The term beam is the number of intersections that make a radius before reaching the circle. Since the choice of one type of ray.tura over another affects the length of the rays, it is good to understand the differences and the destinations of use, so as to define the best for us and for the wheel that we are going to build. In this case, when talking about vintage bikes, we will focus on the most used rays or rays. The fourth-in-the-back beam is usually used in the rear wheels, which are subject to traction and stress, which requires more stiffness. As necessary tools we will use: – Tiraraggi – Central wheel (even a fork placed backwards in vice can be fine)
Before we begin the beam. In our case the hubs can be from 36/36 holes or 40/32 whose number of rays we would need will always be 72. It is also important to understand the diameter of the rays with their respective niples: if the rays are 1.8 mm (15 Gauge) we will use niples with 1.8mm thread (15 Gauge), respectively with 2mm rays (14 Gauge) we will use 2mm (14 Gauge) niples. NB: Be careful with the threading because the 2mm niples are mistakenly screwed even on 1.8mm rays this factor is due to the small difference of thousandths of mm that there is between one and the other, but with a finished wheel it involves the failure of the same and therefore the breaking of rays, hubs and so on…
Well let's get started…. We are beaming 26×1/2 wheels with 285mm x 1.8mm beams with respective niples (longer because we treat wooden rims) and 36/36 hubs. These circles have holes not perfectly aligned in the center, in fact they have different positions this to follow the beam.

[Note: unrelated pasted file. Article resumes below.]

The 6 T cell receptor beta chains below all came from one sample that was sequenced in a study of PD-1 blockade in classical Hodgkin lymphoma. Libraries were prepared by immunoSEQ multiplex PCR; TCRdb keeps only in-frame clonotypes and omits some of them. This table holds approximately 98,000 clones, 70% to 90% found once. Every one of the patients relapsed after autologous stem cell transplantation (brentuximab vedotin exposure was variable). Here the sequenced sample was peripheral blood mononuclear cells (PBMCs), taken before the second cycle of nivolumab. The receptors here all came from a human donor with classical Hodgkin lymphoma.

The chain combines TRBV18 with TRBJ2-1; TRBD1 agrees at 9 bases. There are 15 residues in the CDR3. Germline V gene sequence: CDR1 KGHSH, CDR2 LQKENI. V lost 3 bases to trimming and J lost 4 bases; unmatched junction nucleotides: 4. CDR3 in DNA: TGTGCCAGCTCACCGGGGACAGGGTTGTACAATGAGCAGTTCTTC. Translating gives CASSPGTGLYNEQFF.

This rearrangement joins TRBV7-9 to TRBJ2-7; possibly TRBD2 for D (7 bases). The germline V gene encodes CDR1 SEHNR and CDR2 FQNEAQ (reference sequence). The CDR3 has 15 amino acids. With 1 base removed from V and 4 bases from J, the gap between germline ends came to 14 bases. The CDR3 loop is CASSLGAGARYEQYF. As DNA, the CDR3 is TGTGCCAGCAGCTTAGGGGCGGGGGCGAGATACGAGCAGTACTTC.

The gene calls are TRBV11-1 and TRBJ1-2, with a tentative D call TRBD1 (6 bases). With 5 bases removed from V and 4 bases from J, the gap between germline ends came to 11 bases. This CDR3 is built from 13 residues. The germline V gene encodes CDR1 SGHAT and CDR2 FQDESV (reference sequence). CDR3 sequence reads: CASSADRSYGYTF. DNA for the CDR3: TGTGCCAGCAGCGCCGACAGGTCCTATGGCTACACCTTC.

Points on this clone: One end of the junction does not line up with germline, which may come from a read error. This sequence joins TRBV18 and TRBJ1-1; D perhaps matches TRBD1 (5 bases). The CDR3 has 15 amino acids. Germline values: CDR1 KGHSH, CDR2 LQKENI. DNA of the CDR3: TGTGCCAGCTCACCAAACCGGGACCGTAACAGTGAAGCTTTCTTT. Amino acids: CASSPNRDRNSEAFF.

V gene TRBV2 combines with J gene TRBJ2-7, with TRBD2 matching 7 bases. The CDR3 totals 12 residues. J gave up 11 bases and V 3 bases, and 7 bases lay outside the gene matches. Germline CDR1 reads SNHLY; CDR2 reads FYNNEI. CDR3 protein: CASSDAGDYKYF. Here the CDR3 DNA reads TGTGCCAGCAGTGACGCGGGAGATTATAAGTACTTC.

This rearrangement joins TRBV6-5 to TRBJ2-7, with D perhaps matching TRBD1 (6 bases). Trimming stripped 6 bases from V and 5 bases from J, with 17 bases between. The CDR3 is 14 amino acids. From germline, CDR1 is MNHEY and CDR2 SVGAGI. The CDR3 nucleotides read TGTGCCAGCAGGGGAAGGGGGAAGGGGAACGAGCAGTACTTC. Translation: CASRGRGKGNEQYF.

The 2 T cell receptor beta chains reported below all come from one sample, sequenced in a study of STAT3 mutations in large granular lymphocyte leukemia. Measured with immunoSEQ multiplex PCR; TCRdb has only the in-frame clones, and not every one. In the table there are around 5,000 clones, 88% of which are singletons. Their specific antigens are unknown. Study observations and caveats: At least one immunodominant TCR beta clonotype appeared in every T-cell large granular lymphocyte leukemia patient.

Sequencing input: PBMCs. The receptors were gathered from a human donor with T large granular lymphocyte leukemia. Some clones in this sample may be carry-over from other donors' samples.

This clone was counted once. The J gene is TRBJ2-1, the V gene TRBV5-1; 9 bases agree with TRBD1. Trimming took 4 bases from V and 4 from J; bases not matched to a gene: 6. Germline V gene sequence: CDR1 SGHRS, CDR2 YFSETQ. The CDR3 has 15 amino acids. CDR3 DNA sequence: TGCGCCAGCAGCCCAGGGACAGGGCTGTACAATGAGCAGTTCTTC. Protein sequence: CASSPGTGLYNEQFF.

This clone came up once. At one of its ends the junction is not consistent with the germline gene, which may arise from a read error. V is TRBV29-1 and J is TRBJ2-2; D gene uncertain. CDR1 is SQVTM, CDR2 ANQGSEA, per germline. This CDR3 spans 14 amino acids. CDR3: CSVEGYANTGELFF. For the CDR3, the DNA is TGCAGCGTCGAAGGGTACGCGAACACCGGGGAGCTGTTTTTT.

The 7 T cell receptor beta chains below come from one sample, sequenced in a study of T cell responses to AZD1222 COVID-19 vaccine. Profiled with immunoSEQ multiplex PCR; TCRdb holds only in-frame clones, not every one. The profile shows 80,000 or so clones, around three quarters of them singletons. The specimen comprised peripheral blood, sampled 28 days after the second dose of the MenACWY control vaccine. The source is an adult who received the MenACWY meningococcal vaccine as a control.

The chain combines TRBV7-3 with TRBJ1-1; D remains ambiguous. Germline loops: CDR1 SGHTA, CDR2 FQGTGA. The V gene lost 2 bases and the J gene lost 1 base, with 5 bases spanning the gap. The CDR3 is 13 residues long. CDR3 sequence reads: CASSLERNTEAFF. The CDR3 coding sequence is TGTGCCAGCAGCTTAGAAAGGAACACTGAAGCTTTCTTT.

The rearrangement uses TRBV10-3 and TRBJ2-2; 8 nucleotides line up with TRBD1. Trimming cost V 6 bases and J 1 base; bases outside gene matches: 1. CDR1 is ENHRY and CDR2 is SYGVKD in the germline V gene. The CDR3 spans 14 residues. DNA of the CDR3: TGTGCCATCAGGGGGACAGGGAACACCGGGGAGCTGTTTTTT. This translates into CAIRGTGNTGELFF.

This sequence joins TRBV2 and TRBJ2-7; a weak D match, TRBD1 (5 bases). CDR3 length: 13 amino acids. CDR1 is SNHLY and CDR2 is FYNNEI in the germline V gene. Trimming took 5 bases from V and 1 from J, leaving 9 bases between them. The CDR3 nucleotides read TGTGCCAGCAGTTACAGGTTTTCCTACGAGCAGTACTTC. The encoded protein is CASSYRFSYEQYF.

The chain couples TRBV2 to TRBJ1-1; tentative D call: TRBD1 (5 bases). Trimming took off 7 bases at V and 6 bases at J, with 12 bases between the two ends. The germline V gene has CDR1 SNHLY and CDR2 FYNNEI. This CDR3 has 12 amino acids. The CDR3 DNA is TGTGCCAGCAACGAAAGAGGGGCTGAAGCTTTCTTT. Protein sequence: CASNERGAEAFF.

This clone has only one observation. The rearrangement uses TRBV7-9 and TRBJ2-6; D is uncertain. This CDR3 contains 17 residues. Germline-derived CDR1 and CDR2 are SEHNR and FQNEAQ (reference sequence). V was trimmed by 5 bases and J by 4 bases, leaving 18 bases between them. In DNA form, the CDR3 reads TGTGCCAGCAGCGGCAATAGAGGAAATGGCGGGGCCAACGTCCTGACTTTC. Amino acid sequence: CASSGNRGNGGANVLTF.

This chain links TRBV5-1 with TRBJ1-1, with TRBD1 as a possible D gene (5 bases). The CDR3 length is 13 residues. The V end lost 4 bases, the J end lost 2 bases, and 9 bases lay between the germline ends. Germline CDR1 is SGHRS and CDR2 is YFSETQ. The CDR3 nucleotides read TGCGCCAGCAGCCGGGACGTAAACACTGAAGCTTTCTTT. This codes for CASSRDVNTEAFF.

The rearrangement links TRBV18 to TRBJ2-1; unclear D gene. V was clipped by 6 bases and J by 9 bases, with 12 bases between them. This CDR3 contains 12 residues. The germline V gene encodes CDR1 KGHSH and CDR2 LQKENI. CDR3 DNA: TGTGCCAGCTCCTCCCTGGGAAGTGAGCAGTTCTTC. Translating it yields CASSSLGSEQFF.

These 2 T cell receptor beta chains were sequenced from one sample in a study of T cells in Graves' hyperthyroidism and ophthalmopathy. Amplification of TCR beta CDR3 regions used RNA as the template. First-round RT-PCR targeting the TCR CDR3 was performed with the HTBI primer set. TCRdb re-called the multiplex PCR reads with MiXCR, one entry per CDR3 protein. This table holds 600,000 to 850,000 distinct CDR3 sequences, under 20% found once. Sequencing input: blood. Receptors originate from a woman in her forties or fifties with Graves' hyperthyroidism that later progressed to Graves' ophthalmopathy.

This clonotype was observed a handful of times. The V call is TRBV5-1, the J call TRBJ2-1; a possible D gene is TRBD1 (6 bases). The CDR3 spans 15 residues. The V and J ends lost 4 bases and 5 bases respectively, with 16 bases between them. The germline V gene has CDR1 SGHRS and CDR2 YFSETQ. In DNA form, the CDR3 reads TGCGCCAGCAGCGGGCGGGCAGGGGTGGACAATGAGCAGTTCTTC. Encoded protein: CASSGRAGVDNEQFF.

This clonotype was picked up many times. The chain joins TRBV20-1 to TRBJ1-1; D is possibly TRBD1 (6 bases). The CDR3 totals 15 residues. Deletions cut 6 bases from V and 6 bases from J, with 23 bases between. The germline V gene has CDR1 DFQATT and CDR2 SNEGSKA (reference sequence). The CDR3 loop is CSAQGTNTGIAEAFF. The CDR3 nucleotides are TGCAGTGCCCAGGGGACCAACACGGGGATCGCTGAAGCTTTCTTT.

Let's start with the rear wheel, take the hub we insert a beam with external head into any hole and insert it immediately after the valve hole, in the first available hole with the verse in which we are beaming. (upwards)
I recommend not to tighten the niples too much because they may prevent the insertion of other rays because of too much rigidity. Let's continue with the sequence: insert external head radius leaving a free hole on the hub (where the ones with inner head will later go) leaving THREE holes free on the circle.
At this point we are going to insert the rays with the inner head, being the beam.
This beam will always pass the first 3 spokes and ONLY the 4th radius, and two holes after our flag radius will be inserted. (always check the hole verse for safety)
We always continue with the same sequence when the other rays are inserted with the inner head.
At the end of the beam, we check that there are always a free FORO between one beam and the other, the opposite of that of the beam.
Now let's move on to the beam.tura from the opposite side: we take a radius we insert it (ONLY FOR TAKE THE SIGN OF THE FORO IN CUI ANDREMO TO INSERT THE RAGGIO WITH INTERNAL TESTA) with external head marking with the tip of the radius to the RIGHT part of the flag radius, and that's where we're going to insert the FIRST radius with internal head.